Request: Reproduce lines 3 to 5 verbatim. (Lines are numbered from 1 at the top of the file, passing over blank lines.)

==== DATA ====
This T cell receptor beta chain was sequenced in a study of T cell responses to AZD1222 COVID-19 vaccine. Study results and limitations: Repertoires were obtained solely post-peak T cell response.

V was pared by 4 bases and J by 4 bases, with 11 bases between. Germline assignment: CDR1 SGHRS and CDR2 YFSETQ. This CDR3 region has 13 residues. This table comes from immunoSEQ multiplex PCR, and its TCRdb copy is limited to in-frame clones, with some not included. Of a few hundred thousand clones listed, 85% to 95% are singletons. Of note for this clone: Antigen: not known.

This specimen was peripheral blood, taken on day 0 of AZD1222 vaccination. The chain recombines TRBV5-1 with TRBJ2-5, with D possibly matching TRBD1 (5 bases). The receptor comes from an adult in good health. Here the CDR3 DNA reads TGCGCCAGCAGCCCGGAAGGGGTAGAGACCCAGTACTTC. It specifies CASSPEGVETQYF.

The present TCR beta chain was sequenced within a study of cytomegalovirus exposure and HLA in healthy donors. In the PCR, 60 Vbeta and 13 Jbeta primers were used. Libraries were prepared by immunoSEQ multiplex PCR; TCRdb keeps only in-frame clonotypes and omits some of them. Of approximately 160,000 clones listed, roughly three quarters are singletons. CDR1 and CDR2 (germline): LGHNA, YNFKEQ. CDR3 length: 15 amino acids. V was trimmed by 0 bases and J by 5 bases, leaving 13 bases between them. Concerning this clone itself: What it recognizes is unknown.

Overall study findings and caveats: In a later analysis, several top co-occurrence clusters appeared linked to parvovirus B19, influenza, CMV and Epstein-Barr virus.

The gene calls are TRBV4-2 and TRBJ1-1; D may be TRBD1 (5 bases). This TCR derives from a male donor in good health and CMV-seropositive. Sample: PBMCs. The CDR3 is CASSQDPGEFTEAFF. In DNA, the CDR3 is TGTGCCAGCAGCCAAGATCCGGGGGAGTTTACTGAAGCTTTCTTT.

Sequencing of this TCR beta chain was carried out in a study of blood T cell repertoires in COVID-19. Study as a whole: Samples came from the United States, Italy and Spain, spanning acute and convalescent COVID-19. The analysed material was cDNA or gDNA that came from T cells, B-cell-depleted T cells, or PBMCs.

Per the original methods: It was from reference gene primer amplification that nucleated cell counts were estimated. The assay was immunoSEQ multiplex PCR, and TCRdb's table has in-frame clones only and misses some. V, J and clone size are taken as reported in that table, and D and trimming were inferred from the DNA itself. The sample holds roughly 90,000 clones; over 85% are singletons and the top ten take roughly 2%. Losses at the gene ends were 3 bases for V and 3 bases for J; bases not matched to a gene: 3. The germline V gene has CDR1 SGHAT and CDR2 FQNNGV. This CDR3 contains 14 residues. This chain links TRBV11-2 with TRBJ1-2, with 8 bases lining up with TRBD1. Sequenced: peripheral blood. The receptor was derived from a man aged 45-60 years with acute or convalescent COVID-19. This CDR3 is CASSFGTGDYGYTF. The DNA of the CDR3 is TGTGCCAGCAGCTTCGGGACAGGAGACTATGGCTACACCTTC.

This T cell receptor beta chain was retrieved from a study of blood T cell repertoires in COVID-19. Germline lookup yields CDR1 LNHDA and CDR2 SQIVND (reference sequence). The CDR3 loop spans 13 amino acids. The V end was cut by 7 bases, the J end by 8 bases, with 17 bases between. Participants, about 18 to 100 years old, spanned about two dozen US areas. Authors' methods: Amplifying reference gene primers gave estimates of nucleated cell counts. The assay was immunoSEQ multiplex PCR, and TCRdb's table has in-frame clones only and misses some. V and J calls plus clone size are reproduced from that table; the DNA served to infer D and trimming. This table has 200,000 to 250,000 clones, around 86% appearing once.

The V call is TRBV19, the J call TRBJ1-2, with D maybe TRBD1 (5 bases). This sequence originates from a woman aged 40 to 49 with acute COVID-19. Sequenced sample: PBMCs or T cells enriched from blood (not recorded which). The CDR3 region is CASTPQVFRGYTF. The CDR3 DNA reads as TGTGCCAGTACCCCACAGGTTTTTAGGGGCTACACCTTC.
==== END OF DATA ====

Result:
This specimen was peripheral blood, taken on day 0 of AZD1222 vaccination. The chain recombines TRBV5-1 with TRBJ2-5, with D possibly matching TRBD1 (5 bases). The receptor comes from an adult in good health. Here the CDR3 DNA reads TGCGCCAGCAGCCCGGAAGGGGTAGAGACCCAGTACTTC. It specifies CASSPEGVETQYF.

The present TCR beta chain was sequenced within a study of cytomegalovirus exposure and HLA in healthy donors. In the PCR, 60 Vbeta and 13 Jbeta primers were used. Libraries were prepared by immunoSEQ multiplex PCR; TCRdb keeps only in-frame clonotypes and omits some of them. Of approximately 160,000 clones listed, roughly three quarters are singletons. CDR1 and CDR2 (germline): LGHNA, YNFKEQ. CDR3 length: 15 amino acids. V was trimmed by 0 bases and J by 5 bases, leaving 13 bases between them. Concerning this clone itself: What it recognizes is unknown.

Overall study findings and caveats: In a later analysis, several top co-occurrence clusters appeared linked to parvovirus B19, influenza, CMV and Epstein-Barr virus.